Bucks Don't Need New Center
Performance matters more than mortar
By Jon Ede
Being a dedicated Milwaukee Bucks fan and season ticket holder, there’s a problem brewing now. It’s been long stated to keep an NBA franchise in Milwaukee, a new stadium must be built. This could not be further from the truth.
The main ingredient in keeping the Bucks, or any team in a city, is income. If the team is selling tickets and generating revenue, they will stay where they are. Sure the Bradley Center is not a state of the art stadium, but should we really resort to spending millions of dollars in taxpayer’s money to build a new one? No, that will only create larger financial problems for pretty much everyone involved. However, renovating the current arena could be a much wiser investment.
This isn’t the first time the city of Milwaukee has had to make a decision like this. In the late 90’s, Milwaukee County Stadium was falling apart. Rumors of the Brewers leaving town surfaced. Eventually, a new, taxpayer supported Miller Park was built. The stadium, which cost a little over $400 million, received more than 75% of that from public funds. Now, 10 years later, the stadium is thriving. Attendance and revenue from the stadium has shot through the roof. It has drawn many different musical concerts, including Farm Aid just last year. But, the outcome didn’t always look so good.
After first being built, Miller Park became the new sight to see. During the first season, sellouts happened pretty much every night. It was praised as one of the best stadiums in baseball. After seeing 2.8 million fans walk through the gates in 2001, the Brewers had to be pretty happy with the state of their franchise. Problem for them was they went just 68-94 that season. It’s tough to keep fans interested if you don’t win games. In 2002 and 2003 the Brewers went a combined 124-200 and saw fan support plummet. In 2002 and 2003, attendance dropped to 1.9 and 1.7 million. The Brewers again struggled throughout the next couple of seasons, playing better, but still mediocre baseball. Over the next three seasons, the Brewers averaged just 2.2 million fans in the park. As playoff possibilities came in 2007 and 2008, so did the fans. The Brewers neared three million fans in each of those seasons. Subsequently, revenue from merchandising and in-stadium sales (food and parking) skyrocketed.
The actual revenue that a stadium is able to generate is mainly driven by the performance of the team. After the initial awe that goes along with a new stadium, financial performance reverts back to their norms if teams are struggling. If the Bucks were to again struggle, they would run into financial problem no matter how nice the new amenities are.
According to the Milwaukee Journal Sentinel, the Bradley Center is currently operating at a loss of about $2 million per year. Having to spend an additional $200-$300 million more on a new stadium will only make matters worse. That’s why renovating the current stadium is correct move.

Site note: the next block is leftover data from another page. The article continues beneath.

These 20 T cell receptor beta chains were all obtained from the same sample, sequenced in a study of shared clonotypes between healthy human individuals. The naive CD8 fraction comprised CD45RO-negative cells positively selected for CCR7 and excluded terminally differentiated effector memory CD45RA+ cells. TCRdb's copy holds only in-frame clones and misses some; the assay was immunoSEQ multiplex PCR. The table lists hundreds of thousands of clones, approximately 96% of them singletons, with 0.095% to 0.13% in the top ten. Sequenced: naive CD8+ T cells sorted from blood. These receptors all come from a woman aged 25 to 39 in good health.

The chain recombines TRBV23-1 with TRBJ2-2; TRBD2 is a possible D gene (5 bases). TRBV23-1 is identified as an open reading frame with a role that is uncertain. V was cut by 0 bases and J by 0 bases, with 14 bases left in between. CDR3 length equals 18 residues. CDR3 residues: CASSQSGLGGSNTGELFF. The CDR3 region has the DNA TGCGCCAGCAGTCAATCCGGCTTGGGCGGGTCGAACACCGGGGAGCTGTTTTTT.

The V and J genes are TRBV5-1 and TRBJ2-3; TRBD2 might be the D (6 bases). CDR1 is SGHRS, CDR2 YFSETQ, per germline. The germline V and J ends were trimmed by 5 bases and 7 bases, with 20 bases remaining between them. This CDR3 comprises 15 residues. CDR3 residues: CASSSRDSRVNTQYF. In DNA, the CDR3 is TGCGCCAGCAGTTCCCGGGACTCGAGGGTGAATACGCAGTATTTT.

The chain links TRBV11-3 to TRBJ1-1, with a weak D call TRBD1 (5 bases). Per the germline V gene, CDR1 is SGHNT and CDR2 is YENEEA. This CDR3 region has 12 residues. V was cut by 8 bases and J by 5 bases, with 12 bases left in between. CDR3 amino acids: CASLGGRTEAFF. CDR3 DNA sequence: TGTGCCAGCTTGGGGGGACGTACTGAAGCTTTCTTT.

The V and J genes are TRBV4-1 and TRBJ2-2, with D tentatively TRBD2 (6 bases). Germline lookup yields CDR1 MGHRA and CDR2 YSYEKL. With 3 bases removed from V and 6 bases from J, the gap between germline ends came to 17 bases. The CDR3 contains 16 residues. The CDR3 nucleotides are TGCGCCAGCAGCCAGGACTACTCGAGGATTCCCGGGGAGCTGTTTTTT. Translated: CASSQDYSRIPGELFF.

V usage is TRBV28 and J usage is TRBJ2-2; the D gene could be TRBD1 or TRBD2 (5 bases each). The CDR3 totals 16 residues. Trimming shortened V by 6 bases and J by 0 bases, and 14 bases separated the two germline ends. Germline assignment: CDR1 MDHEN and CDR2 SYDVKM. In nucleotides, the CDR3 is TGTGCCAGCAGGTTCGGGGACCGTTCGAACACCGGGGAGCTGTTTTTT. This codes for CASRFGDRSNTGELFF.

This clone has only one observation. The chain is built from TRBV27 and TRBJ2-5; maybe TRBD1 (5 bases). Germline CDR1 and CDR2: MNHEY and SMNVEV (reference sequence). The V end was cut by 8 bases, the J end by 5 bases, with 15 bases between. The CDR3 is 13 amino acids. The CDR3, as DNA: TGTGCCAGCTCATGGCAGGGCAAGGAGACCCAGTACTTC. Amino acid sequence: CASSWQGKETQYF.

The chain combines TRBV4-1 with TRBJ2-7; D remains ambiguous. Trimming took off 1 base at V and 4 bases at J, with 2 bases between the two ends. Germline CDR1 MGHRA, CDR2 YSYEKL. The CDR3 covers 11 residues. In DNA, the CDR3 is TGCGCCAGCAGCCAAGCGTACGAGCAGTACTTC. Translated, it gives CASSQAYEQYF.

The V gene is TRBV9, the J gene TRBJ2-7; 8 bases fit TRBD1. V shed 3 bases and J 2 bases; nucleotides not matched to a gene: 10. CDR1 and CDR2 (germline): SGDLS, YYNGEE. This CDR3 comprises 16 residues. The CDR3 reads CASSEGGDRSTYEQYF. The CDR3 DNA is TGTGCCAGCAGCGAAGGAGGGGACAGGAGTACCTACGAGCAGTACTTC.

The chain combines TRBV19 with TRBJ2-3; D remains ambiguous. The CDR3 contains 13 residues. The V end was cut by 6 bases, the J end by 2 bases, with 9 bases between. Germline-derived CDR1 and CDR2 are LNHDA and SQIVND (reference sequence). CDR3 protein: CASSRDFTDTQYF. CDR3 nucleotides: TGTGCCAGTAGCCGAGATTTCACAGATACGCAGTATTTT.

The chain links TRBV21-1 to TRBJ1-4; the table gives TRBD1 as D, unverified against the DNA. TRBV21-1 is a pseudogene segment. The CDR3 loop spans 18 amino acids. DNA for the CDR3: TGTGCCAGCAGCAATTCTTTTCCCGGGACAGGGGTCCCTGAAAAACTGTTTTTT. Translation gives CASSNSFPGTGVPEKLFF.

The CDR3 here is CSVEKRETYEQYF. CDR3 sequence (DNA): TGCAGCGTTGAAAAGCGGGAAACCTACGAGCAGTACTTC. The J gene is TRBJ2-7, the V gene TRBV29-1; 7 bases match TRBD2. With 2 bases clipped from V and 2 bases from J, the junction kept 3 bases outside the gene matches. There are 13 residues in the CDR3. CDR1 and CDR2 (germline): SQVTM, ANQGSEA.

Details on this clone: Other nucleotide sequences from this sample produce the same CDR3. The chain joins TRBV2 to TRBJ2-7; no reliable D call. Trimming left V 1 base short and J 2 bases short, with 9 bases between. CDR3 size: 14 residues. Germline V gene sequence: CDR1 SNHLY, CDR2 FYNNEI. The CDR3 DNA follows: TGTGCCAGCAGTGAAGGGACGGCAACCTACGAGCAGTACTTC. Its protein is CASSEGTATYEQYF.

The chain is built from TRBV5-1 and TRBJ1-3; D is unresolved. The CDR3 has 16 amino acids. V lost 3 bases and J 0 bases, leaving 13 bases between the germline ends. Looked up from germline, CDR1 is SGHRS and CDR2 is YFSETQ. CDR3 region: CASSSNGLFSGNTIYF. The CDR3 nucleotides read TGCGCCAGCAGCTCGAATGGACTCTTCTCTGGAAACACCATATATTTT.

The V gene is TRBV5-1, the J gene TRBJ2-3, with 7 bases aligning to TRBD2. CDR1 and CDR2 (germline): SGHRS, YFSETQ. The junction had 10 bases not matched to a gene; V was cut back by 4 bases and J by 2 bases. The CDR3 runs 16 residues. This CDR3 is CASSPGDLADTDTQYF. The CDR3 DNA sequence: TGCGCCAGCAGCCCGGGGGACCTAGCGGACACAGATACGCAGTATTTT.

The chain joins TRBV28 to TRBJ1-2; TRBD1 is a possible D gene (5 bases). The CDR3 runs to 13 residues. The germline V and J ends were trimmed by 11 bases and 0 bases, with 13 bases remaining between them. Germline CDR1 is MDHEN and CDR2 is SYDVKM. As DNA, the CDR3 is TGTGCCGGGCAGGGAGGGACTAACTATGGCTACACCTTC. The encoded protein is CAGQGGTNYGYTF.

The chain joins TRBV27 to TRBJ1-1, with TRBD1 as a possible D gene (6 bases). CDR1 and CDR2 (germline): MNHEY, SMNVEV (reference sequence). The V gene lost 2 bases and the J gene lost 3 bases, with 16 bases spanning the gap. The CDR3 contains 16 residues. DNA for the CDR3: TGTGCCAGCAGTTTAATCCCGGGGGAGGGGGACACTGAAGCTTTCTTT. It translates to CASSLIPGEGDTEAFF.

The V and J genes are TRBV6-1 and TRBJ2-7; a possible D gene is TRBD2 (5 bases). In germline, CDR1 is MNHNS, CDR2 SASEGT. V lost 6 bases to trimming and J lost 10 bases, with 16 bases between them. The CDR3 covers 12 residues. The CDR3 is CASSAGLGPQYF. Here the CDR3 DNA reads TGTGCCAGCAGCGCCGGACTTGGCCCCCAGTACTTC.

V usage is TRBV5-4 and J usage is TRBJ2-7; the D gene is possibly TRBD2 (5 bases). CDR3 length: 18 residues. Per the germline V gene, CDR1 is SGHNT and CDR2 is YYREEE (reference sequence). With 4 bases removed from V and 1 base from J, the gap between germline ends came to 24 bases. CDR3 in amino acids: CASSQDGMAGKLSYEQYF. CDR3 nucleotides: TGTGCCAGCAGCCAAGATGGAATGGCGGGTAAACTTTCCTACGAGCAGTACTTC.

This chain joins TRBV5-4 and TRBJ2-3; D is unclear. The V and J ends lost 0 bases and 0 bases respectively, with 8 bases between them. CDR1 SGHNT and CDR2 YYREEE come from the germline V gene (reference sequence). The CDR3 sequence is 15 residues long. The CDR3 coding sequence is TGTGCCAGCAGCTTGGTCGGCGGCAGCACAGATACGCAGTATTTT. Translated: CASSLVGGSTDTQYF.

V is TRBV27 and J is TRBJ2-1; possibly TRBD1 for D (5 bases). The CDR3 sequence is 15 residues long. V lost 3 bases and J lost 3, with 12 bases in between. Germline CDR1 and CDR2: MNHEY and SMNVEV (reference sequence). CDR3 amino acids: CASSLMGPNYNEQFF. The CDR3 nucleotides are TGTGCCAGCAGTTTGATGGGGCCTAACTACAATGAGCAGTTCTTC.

The Bradley Center’s board of directors determined the current stadium would need $23 million in renovations. In addition, the state said it wouldn’t have problems providing $5 million to that, leaving just $18 million to be funded. That would save hundreds of millions of dollars, which could be used in future plans to update the stadium. Especially consider you, the taxpayer, would have to come up with the majority of those remaining funds. Some still complain about the increase that occurred when Miller Park was planned and built.
One of the biggest reasons NBA attendance has been struggling in recent years is the price of tickets. On average, NBA tickets are 37% more expensive than baseball tickets and rank just behind the NFL in average ticket price. NFL teams play eight home games, which allows them to get away with the high ticket prices. The NBA doesn’t quite have that same luxury. Each team has 41 home games, which doesn’t put as much of demand on the tickets.
The Bucks average ticket this season is $47.64. They are averaging 15,677 fans a game, which ranks 21st out of 30 NBA teams. With a new arena, those fans would certainly see an increase in ticket price to help offset some of the new building costs. That’s something that could damage to an already small amount of dedicated Bucks ticket holders.
While some will argue with a notion of renovation and would rather rebuild, it just doesn’t make financial sense. Sure a new arena would bring excitement to the area and likely increase attendance and the fan base for a season or two, but what about after that? Anybody can sit in a nice place, but what is going on there is what draws them.
In the end, the biggest threat to a franchise existing in Milwaukee is the fan base, not the arena. If the performance of the Bucks picks up and they start drawing back the fans they had years ago, they will be fine. Throwing an expensive stadium in the picture could only make matters worse. Renovation, not rebuilding is the key to bringing back the Bradley Center. Sure it doesn’t look great now, but neither would a new stadium where fans don’t show up to.